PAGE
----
Analysis leads to paralysis, so they say—and dissecting the much-dissected “Lubitsch touch” is a bit like reading the nutrition facts for a bowl of perfect, gossamer-light meringue; it tends to subtract the deliciousness. After all, no Lubitsch film is the sum of its shimmering parts: one can always sense the director’s light-as-a-feather mastery shaping and enchanting all the elements. That “Lubitsch touch”—a catch-all phrase for his urbane wit, sly cynicism, and the fluency and literacy of his images—is contagious and, in the case of Trouble in Paradise (which remains, 80 years after its release, the most sophisticated and risqué sex comedy ever committed to celluloid) it enhances the work of three leading actors who were never quite so interesting elsewhere.
Certainly Herbert Marshall’s blasé line readings and sonorous baritone were never better employed; they lend his character—a con-man who once “walked into the Bank of Constantinople, and walked out with the Bank of Constantinople”—an air of droll sociopathy. Kay Francis, as the mark he very nearly falls for, pulls off the touching trick of brightening for Marshall and stiffening for everyone else.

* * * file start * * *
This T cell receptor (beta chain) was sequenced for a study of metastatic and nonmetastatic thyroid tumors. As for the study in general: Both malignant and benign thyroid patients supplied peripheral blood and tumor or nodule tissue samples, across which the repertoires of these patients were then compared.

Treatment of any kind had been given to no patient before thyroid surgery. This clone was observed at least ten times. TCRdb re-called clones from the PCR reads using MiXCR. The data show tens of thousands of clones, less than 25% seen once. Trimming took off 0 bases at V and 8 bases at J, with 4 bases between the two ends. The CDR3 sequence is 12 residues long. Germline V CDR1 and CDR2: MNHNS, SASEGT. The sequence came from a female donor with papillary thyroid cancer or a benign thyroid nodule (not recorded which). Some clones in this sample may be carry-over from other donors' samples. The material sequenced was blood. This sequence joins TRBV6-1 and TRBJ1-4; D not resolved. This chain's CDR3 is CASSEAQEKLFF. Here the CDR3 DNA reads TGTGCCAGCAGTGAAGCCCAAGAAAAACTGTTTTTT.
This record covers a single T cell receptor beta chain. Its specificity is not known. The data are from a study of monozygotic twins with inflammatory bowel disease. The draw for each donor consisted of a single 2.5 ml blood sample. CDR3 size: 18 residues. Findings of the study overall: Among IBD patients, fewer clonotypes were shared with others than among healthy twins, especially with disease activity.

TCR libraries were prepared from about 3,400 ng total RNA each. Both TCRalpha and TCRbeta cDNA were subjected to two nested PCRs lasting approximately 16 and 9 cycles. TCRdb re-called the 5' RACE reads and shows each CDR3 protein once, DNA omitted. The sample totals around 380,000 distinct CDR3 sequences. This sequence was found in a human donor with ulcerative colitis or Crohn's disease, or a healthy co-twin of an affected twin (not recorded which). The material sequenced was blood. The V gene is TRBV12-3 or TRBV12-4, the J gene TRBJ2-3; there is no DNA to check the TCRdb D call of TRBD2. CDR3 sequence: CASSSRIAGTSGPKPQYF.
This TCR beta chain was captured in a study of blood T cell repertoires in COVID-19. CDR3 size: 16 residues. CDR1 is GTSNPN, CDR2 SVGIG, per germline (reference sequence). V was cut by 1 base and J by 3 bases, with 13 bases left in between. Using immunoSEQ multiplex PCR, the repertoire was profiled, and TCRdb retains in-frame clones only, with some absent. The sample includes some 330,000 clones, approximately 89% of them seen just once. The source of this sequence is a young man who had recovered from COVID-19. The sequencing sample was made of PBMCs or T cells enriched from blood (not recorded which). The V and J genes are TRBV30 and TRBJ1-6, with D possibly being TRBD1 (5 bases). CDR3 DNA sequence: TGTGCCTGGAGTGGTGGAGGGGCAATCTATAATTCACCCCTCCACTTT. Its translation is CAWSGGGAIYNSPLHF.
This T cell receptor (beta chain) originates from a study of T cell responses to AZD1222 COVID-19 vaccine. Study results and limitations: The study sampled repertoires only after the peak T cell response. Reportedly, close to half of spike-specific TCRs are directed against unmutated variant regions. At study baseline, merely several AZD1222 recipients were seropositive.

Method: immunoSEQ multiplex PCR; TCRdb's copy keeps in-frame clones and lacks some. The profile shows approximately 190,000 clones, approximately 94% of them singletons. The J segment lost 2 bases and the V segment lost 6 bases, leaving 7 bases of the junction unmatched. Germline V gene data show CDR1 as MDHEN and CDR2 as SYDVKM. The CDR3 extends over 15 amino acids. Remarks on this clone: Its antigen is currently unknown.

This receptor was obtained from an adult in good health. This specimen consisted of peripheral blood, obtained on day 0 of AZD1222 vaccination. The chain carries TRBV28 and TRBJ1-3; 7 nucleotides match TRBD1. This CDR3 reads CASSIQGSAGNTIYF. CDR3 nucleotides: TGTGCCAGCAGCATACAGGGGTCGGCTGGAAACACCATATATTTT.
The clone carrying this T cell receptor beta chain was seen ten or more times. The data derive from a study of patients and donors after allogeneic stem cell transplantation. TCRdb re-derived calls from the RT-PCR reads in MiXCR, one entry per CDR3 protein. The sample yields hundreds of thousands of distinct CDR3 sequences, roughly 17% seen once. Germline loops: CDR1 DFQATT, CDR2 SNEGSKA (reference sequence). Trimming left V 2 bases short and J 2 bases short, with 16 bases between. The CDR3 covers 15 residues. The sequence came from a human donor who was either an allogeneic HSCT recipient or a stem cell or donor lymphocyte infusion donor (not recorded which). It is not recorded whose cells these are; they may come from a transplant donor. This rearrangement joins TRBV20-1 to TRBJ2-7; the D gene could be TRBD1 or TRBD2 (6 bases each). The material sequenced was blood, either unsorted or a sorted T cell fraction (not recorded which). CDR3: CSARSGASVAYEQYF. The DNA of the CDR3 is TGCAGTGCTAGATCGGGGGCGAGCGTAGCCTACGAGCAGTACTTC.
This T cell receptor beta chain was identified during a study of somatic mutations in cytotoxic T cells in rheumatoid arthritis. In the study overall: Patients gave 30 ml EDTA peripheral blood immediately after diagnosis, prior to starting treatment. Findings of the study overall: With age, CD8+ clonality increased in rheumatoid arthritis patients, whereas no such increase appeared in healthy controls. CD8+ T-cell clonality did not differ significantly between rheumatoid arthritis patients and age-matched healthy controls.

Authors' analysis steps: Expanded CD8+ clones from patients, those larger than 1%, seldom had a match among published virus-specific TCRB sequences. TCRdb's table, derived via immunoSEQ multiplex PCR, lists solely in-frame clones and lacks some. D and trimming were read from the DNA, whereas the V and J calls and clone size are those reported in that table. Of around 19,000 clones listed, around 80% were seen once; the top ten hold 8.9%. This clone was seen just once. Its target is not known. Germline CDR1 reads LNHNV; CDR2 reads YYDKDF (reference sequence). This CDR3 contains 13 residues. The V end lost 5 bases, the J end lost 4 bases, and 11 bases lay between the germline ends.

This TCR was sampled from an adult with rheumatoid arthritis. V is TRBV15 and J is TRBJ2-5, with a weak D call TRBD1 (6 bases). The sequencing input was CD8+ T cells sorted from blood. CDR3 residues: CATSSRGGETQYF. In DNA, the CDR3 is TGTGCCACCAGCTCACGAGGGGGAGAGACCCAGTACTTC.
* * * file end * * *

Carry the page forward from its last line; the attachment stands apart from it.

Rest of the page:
But it’s exuberant Miriam Hopkins—as Lily Vautier, Marshall’s pickpocket girlfriend—who carries the thrust of the picture’s pre-Code naughtiness. Thievery is, here, a stand-in for foreplay and Lily can only get off when she’s fleecing someone. In that context, Hopkins’ habit of buzzing, flitting and chirping to steal scenes grows charged with newfound eroticism; in her line readings, there is always the threat of orgasm. Perhaps best known for her two-handers (or were they fistfights?) with Bette Davis—in which she typically played the prettier, daffier, more conventional foil, disposed to marriage, children, and wealth—Hopkins plays the inverse in Trouble in Paradise.
Comfort bores Lily and so do traditional definitions of love. (“You are a crook,” she reminds Marshall. “I want you as a crook. I love you as a crook. I worship you as a crook. Steal, swindle, rob. Oh, but don’t become one of those useless, good-for-nothing gigolos!”) Faced with losing her paramour to his gooey feelings, Hopkins becomes a tantrum-throwing child—and her inverted morals are briefly shaken. By film’s end, however, all that was once right is once again happily wrong. Crime is still erotic—and love (in the non-deviant sense) is the truly unsettling thing. Ray Dademo